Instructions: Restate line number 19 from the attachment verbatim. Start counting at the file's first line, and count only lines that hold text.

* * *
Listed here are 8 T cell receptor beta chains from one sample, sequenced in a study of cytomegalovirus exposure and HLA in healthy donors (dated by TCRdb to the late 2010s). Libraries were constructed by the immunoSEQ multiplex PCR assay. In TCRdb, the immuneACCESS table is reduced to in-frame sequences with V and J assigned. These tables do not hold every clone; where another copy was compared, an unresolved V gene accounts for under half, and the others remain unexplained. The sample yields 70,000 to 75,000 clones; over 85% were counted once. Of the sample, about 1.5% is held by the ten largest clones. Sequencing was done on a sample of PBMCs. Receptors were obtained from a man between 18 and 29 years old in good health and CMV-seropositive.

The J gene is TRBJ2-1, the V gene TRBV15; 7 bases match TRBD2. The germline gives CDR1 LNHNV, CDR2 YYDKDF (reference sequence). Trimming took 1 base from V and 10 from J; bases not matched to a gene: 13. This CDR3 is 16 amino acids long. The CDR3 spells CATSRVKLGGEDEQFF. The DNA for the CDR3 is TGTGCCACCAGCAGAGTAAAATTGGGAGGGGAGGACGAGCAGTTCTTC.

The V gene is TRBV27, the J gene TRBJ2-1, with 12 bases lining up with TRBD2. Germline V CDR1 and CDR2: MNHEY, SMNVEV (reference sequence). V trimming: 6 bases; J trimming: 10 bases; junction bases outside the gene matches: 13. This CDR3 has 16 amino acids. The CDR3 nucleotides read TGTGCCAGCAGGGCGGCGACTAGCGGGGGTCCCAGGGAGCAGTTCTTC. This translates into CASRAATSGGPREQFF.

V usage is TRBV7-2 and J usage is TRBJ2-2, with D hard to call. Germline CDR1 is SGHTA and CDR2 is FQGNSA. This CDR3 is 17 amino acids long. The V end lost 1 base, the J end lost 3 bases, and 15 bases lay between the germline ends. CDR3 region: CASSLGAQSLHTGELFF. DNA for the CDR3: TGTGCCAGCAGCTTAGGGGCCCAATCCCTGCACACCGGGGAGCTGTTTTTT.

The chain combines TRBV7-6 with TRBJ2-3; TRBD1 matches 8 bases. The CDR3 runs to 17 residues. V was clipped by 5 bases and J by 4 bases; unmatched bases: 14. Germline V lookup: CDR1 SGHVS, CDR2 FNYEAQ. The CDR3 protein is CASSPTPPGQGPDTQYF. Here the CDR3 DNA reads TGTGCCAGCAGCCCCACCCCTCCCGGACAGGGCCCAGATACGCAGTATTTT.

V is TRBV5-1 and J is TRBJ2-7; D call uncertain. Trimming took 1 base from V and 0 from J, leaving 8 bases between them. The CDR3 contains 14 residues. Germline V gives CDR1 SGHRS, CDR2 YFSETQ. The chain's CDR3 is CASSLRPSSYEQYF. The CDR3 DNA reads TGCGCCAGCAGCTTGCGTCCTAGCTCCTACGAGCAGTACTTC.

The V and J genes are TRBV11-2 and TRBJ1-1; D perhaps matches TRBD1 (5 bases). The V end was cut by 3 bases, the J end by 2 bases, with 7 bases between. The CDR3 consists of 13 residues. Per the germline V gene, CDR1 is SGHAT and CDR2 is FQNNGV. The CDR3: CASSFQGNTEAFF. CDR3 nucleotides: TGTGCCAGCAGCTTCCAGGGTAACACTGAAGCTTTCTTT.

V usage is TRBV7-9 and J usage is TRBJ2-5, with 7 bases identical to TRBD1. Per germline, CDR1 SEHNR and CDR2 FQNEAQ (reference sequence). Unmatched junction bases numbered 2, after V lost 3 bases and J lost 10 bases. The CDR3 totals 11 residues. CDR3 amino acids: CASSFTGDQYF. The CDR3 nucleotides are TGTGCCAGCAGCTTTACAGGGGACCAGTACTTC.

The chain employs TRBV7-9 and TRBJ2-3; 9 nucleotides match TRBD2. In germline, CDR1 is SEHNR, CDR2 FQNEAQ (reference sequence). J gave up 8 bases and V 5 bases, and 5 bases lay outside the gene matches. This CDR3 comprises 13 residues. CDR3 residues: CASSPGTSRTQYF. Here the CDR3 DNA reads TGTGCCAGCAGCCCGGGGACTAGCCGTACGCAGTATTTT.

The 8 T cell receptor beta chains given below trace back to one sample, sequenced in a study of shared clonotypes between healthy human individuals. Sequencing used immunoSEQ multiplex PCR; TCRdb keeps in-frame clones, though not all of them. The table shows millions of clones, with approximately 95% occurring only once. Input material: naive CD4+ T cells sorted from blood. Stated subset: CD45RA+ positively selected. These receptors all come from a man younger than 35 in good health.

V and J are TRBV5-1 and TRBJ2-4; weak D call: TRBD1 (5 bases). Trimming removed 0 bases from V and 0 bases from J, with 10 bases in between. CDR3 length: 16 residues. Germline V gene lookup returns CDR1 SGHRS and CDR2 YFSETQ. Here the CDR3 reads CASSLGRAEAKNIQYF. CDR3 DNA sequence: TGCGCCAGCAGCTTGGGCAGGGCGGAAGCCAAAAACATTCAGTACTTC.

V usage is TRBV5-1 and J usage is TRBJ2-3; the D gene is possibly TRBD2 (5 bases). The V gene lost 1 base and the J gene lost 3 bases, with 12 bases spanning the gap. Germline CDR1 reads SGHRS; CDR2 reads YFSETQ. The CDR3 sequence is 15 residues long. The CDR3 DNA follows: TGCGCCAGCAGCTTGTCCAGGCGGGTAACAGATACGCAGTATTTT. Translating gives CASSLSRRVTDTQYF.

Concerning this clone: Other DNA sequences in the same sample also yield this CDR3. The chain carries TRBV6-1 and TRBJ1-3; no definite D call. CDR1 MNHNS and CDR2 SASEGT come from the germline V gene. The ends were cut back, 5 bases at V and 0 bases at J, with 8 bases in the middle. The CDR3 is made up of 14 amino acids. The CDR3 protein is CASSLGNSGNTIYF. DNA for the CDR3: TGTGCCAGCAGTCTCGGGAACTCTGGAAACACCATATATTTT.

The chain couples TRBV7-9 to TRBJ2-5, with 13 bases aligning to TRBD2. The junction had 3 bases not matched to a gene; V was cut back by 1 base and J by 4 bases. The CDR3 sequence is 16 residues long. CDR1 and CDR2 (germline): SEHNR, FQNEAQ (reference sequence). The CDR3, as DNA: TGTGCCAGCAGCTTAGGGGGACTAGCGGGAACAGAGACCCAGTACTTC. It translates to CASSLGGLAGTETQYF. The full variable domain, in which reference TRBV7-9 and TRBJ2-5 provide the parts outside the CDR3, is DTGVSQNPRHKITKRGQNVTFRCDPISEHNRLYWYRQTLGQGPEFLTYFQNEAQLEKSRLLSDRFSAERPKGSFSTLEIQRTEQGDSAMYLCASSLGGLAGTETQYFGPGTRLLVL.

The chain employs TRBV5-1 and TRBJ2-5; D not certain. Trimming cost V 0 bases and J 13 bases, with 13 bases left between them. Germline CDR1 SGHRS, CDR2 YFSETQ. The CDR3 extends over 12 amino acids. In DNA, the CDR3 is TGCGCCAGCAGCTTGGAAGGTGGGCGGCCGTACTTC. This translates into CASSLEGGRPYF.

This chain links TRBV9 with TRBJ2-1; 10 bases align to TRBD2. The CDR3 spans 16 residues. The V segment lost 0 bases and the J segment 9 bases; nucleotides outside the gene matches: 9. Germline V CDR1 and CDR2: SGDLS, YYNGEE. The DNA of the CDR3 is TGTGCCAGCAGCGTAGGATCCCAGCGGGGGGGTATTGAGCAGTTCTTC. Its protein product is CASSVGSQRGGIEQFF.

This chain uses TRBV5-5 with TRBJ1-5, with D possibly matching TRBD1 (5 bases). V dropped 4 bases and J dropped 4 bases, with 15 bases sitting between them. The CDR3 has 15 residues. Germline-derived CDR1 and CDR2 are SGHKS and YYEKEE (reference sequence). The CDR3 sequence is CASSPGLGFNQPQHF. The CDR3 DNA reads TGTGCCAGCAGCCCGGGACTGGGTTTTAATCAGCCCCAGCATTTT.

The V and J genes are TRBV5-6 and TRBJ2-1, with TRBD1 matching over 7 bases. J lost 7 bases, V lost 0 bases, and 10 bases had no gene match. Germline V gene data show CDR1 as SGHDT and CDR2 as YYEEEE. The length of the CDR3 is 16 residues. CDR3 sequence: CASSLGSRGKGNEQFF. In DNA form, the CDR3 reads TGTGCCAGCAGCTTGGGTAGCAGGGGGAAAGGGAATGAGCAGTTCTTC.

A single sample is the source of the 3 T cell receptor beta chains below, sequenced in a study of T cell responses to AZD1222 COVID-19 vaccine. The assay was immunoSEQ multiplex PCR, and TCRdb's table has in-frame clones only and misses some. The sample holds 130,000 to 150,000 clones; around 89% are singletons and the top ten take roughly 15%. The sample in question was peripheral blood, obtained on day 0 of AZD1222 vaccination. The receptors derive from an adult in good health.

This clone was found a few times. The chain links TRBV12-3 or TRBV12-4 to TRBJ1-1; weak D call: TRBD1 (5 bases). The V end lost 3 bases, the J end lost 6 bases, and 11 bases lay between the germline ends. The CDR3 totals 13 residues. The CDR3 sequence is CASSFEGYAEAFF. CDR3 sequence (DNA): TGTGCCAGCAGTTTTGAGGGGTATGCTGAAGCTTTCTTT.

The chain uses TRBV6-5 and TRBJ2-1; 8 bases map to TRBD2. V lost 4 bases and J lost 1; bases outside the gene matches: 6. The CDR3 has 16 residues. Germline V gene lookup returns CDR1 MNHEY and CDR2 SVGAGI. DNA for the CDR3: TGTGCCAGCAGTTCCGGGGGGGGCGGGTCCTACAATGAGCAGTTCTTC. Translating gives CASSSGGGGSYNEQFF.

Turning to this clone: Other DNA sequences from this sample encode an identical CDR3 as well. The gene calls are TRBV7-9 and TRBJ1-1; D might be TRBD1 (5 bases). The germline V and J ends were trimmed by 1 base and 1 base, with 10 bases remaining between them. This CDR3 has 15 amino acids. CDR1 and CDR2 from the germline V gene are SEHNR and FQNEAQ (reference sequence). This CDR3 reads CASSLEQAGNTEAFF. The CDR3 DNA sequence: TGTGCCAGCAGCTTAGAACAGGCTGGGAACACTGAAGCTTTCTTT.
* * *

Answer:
A single sample is the source of the 3 T cell receptor beta chains below, sequenced in a study of T cell responses to AZD1222 COVID-19 vaccine. The assay was immunoSEQ multiplex PCR, and TCRdb's table has in-frame clones only and misses some. The sample holds 130,000 to 150,000 clones; around 89% are singletons and the top ten take roughly 15%. The sample in question was peripheral blood, obtained on day 0 of AZD1222 vaccination. The receptors derive from an adult in good health.